Don Marti www/google-chrome.html
The idea of tabs being first class citizens makes a lot of sense, but why have a sub-window-manager that just manages browser windows in tabs, when you could have a tabbed window manager that can manage everything? I might want a browser and a spreadsheet to share a tab. So the right "browser" for a Linux environment might just be a really fast HTML/JavaScript viewer that talks to a separate HTTP client/cache, a Google Gears server, and a preferences/history server -- all of which are also available to the rest of the desktop. The browser isn't necessarily the only thing that wants to speak HTTP, use Gears, or store preferences. And the "browser" application could fit into a tabbed window or a standalone window, just as the window manager would let you do for anything else on the desktop.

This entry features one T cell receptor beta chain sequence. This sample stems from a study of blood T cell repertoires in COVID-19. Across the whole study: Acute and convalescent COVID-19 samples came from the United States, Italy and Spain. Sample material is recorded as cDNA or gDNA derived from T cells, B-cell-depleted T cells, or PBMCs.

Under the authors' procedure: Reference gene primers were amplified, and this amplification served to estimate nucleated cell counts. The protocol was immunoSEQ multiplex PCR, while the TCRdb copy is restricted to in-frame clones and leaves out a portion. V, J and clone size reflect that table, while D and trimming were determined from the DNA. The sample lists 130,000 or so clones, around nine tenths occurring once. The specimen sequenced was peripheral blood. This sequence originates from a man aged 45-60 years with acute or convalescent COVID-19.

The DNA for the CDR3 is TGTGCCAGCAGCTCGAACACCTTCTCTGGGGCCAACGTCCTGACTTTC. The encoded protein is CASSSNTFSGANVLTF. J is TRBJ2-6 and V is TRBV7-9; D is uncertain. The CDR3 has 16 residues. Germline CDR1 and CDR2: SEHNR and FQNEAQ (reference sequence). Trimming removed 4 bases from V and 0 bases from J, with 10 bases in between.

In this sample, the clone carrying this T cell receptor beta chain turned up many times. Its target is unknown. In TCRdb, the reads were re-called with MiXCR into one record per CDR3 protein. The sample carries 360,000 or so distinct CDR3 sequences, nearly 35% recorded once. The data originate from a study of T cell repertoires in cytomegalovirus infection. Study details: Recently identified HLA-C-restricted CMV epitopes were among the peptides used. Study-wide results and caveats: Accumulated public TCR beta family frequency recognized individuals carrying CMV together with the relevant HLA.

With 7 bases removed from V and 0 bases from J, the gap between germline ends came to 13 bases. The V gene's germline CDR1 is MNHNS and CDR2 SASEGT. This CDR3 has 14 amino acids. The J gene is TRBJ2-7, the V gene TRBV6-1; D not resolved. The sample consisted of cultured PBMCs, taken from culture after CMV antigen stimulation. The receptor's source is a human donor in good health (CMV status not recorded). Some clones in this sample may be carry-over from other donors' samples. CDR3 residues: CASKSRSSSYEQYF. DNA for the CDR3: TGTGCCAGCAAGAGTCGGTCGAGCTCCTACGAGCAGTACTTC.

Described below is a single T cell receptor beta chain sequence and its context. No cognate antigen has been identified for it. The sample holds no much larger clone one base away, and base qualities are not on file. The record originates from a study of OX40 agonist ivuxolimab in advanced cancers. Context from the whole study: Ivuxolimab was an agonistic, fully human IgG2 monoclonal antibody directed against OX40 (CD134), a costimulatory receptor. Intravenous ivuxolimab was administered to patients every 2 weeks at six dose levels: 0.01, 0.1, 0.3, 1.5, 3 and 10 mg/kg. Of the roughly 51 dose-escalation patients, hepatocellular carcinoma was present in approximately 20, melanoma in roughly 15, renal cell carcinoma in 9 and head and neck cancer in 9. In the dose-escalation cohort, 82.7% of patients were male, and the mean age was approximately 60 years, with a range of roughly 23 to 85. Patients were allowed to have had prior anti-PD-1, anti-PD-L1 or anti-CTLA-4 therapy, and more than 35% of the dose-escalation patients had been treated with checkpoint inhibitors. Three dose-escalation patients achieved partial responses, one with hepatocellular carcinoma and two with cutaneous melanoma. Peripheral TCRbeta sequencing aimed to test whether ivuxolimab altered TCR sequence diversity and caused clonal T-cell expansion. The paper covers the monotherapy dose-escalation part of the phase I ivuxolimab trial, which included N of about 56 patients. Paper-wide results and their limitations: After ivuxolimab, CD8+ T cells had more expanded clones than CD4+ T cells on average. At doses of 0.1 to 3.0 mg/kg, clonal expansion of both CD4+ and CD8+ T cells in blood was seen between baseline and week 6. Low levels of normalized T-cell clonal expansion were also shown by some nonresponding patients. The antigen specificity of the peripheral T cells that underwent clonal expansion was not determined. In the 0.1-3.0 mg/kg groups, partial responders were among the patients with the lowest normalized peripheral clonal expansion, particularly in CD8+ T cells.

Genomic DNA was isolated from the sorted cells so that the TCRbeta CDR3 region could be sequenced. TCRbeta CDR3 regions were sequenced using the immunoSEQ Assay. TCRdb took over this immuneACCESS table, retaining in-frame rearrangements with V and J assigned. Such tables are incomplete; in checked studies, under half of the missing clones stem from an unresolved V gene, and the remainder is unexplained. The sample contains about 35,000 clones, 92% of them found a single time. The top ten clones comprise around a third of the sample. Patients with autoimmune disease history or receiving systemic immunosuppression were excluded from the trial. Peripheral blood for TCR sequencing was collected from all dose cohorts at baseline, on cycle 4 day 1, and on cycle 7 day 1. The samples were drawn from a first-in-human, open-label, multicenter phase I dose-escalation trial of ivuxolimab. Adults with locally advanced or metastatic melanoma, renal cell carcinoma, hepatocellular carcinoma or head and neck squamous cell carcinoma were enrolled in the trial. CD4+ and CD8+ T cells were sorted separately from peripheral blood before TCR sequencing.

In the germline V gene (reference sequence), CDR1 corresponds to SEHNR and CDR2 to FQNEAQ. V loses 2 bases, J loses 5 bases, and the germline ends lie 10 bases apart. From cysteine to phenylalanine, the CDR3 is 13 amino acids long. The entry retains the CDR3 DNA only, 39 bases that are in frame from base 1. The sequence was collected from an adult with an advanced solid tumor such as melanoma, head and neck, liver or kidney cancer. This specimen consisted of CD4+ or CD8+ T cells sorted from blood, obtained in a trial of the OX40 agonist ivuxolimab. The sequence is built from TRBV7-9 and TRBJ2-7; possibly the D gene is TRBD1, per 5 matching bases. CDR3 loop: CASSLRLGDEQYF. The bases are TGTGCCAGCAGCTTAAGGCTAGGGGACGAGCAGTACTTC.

I'm in complete agreement. I already have a tabbed window manager (the venerable CTWM). I want very much to have all the browsers operating out of my home directory, which is shared among half-a-dozen machines using NFS, to share the same flat file preference file, bookmarks, and history. I wouldn't mind throwing my shell and emacs windows into that mix as well. I already have a text box with command history and completion -- it's called xterm.